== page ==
Monday, May 30, 2005



"Centrist"?

United Future, our "centrist" party, is proposing significant changes to the tax system, including large bracket changes, corporate tax cuts, and a 0% rate on the first $3000 of personal income. Some of these ideas are good, some abhorrent (the key aim of income splitting seems to be to promote marriage and financially penalise divorce - something that no government should be setting out to do), but the real problem is how they propose to pay for it. Such reductions would reduce government revenue by between $2 and $3 billion a year - yet United Future are not proposing cuts in spending. Instead, in what seems to be a bizarre flashback to the 90's, they are proposing to fund it through asset sales.

This simply makes no sense. Firstly, tax cuts are not a one-off cost. As noted above, government revenue will be reduced by $2-3 billion a year. Secondly, privatisation will further reduce government revenue, as those SOEs are profitable and return significant dividends to the government. Under United Future's scheme, those dividends will be redirected to the pockets of the rich - exactly as they were during the 90's. Meanwhile, everyone else will suffer the usual side-effects of underfunded schools and hospitals. And if they don't believe that increased funding has made a difference in those areas, and that it can be forgone, I can only suggest they have very short memories.

Selling the family silver to fund tax cuts is not "centrist". Neither is it "sensible". It is now clear that rather being a moderate, middle of the road party of "common sense", United Future are just another bunch of born-again 90's neo-liberals...

6 comments:

yes i have to say when i heard that vaguely on Morning Report, Dunne being interviewed, I assumed i hadn't heard right, being in a different room from the radio. It is certainly not common sense at all. Perhaps they are positioning to be a Nat partner rather than Lab? (although why they would do that given the polls is beyond me)

Posted by span : 5/30/2005 12:54:00 PM

Dunne was a Minister in the 1996-1999 National minority government. The Nats stood aside for him in Ohariu in 1999. His party is full of moral conservatives. They all want tax cuts. They want to get tough on crims. They believe in the importance of the family. They're anti-drugs. Why they continue to prop up this government is a mystery. I am convinced Dunne would prefer to go with the Nats than Labour, but he is hamstrung by his promise to be sensible and go with the party that gets the most seats. He's hoping like hell Brash does and he can take a few of his MPs into coalition with him and be a Minister again - Internal Affairs maybe?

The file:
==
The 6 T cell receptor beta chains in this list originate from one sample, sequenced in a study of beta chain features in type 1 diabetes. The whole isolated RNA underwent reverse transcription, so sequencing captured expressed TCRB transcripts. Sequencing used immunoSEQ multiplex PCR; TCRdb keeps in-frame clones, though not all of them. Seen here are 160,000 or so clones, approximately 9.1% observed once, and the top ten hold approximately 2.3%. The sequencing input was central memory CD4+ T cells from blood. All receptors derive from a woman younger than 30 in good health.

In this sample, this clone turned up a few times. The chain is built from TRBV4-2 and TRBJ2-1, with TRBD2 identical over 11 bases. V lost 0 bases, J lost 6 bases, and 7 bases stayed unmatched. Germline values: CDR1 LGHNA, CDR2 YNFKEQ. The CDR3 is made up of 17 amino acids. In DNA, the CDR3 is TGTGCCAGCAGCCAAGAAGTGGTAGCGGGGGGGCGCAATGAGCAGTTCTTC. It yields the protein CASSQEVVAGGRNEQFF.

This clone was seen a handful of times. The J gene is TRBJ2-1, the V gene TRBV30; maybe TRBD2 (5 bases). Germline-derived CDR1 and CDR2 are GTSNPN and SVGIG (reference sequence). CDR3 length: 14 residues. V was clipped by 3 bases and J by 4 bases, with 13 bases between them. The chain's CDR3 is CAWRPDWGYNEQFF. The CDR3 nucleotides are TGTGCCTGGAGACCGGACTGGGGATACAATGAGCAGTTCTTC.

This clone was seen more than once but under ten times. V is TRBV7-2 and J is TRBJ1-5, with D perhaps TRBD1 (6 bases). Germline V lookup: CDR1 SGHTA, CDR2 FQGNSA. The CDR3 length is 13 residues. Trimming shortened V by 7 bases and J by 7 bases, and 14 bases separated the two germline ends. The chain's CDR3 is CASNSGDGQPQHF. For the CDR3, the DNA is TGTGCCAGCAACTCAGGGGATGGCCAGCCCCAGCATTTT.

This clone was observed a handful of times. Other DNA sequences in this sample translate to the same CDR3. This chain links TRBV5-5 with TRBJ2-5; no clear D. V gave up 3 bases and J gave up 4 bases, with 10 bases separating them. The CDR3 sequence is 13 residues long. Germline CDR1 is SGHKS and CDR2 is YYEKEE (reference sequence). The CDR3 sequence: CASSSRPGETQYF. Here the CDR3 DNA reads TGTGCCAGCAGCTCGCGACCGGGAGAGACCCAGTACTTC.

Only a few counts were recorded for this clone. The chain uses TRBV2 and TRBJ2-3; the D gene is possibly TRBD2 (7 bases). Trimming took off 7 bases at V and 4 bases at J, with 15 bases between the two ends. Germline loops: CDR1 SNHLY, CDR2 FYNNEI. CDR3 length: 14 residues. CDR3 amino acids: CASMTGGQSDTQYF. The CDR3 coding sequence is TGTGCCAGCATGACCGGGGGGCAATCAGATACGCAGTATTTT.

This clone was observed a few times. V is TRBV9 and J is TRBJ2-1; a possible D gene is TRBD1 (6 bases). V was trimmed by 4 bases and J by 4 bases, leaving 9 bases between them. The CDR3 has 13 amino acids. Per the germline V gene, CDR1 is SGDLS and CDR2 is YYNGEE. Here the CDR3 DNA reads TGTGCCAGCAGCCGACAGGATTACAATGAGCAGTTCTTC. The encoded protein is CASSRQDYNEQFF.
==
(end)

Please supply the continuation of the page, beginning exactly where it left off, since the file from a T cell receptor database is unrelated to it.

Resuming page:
Posted by Anonymous : 5/30/2005 01:56:00 PM

I/S - The proposed income splitting for tax purposes does raise some concerns. But if one of these is to encourage marriage and discourage divorce ... what about the current system whereby upon entering a partnership, one may lose rights to claim benefits from the state on the basis of one's partner's income? Does this "discourage marriage" or "encourage divorce"?

Anon. - Moral conservatives, tax cuts, "families are good" and "criminals are bad" ... what distinguishes UF from National and the Steven Franks wing of ACT? :)

Posted by dc_red : 5/30/2005 03:49:00 PM

The current system as far as I can tell significantly penalises marriage. And the choice to commit one parent to child care as opposed to both working part time.

As to income splitting itself it sounds like somthing better off people with accountants would do anyway by adjusting who technically owned the shares and stuff.

Posted by Genius : 5/30/2005 10:53:00 PM

hey anon,

Im going to have to correct you on that - Dunne was a minister in 1996 for 6 months when National cobbled up a coalition with the then United Party which was led by Clive Matthewson.

Part of the concessions made in that agreement was that National would stand aside in Ohariu Belmont, which they duly did.

Needless to say, United was obliterated in that election, and Clive Matthewson vanished into the wilderness, and is now on the board of some SOE or other. I think its either the Railways or NZ Post. PD was the only United MP for 6 years, until what happened in '02.

I dont like UF. The lack a sincere vision for the country beyond 'common sense', and 'family value'. 2 terms that sound good to middle New Zealand, but have no real meaning. Obviously their future invloves more market and less social safety net and less worker protections. I dont know how that is going to be good for the family.

Their nasty attacks on the Greens disgust me, and I have to say that United-Future maybe polite and boring, when it comes to personal attacks, they make it a virtue.

Posted by millsy : 5/31/2005 11:03:00 AM

dc_red: benefit rules are neutral on the nature of a relationship - they make no distinction between married/hitched and de facto couples (well, except for the "gay loophole" - which they're plugging). United Future's tax policy, OTOH, is specifically intended to force people currently in de facto relationships to get married.

As for "promoting divorce", I think it is important that people are not kept in abusive or simply loveless relationships by economic pressure. Yes, the existence of the welfare state makes it economically easier for people to seperate - but its far preferable to the alternative.

Posted by Idiot/Savant : 5/31/2005 01:25:00 PM